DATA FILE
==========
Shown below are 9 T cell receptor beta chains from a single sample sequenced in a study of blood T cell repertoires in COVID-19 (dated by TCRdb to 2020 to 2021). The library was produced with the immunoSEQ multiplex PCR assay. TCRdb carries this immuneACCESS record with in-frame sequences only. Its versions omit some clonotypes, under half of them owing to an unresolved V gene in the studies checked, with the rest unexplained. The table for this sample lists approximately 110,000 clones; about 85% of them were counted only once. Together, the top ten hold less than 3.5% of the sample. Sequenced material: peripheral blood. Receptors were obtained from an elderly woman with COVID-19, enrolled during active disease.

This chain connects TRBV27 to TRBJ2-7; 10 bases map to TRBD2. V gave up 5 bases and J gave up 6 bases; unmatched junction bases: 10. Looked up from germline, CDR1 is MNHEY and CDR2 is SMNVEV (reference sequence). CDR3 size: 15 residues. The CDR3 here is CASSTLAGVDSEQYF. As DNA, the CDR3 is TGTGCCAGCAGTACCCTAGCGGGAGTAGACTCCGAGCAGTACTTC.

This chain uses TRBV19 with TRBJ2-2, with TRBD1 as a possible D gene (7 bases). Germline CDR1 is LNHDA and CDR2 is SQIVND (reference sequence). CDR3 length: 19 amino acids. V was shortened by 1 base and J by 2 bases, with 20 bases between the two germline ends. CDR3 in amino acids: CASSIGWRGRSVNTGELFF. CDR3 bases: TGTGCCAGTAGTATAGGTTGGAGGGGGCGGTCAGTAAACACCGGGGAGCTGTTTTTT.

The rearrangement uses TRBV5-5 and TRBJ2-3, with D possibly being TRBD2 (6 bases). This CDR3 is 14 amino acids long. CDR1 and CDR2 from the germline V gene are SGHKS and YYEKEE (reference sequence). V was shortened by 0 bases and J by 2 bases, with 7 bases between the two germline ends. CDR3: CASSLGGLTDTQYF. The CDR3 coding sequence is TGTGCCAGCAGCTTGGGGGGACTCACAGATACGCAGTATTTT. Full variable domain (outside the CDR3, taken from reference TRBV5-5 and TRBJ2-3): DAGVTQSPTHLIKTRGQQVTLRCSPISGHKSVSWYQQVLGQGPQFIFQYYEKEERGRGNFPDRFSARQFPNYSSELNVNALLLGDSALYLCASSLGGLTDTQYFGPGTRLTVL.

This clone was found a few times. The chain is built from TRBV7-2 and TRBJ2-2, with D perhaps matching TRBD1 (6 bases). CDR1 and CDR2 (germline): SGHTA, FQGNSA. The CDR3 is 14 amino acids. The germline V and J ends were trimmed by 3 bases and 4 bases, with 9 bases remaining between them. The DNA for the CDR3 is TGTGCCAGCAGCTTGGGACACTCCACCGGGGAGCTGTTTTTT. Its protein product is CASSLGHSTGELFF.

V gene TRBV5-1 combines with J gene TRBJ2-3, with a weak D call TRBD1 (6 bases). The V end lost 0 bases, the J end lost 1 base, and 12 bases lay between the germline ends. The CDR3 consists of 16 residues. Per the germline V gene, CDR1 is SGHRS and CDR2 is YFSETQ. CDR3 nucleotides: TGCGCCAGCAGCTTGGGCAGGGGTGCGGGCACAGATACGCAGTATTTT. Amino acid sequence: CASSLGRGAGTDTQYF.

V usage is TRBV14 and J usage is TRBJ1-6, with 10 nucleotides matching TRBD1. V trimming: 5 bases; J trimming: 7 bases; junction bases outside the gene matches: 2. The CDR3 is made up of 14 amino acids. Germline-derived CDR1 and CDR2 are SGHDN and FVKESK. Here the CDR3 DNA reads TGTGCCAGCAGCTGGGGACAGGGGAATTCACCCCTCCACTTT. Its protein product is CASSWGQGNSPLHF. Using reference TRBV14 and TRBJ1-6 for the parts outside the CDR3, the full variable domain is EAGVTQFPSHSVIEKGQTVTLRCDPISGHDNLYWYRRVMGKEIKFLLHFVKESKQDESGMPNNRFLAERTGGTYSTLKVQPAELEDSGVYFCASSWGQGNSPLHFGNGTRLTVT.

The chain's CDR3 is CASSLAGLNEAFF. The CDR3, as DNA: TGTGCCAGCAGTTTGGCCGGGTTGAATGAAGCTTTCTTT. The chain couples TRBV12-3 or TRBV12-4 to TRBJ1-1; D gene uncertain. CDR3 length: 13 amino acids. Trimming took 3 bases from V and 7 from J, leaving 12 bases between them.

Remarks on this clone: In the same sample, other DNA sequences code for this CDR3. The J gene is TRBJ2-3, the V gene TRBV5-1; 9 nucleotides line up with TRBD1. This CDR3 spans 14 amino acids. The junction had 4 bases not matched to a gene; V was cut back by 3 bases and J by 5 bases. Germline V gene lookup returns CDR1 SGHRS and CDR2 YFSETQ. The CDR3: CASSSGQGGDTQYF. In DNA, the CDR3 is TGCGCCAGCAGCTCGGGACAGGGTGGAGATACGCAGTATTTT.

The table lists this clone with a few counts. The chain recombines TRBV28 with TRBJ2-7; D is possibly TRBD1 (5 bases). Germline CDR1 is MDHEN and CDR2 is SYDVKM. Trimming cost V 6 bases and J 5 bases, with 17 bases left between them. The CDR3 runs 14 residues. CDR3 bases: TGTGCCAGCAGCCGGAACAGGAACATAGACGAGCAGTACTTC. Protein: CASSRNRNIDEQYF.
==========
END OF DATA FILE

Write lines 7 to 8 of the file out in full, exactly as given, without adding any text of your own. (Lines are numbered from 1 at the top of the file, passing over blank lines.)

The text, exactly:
V usage is TRBV14 and J usage is TRBJ1-6, with 10 nucleotides matching TRBD1. V trimming: 5 bases; J trimming: 7 bases; junction bases outside the gene matches: 2. The CDR3 is made up of 14 amino acids. Germline-derived CDR1 and CDR2 are SGHDN and FVKESK. Here the CDR3 DNA reads TGTGCCAGCAGCTGGGGACAGGGGAATTCACCCCTCCACTTT. Its protein product is CASSWGQGNSPLHF. Using reference TRBV14 and TRBJ1-6 for the parts outside the CDR3, the full variable domain is EAGVTQFPSHSVIEKGQTVTLRCDPISGHDNLYWYRRVMGKEIKFLLHFVKESKQDESGMPNNRFLAERTGGTYSTLKVQPAELEDSGVYFCASSWGQGNSPLHFGNGTRLTVT.

The chain's CDR3 is CASSLAGLNEAFF. The CDR3, as DNA: TGTGCCAGCAGTTTGGCCGGGTTGAATGAAGCTTTCTTT. The chain couples TRBV12-3 or TRBV12-4 to TRBJ1-1; D gene uncertain. CDR3 length: 13 amino acids. Trimming took 3 bases from V and 7 from J, leaving 12 bases between them.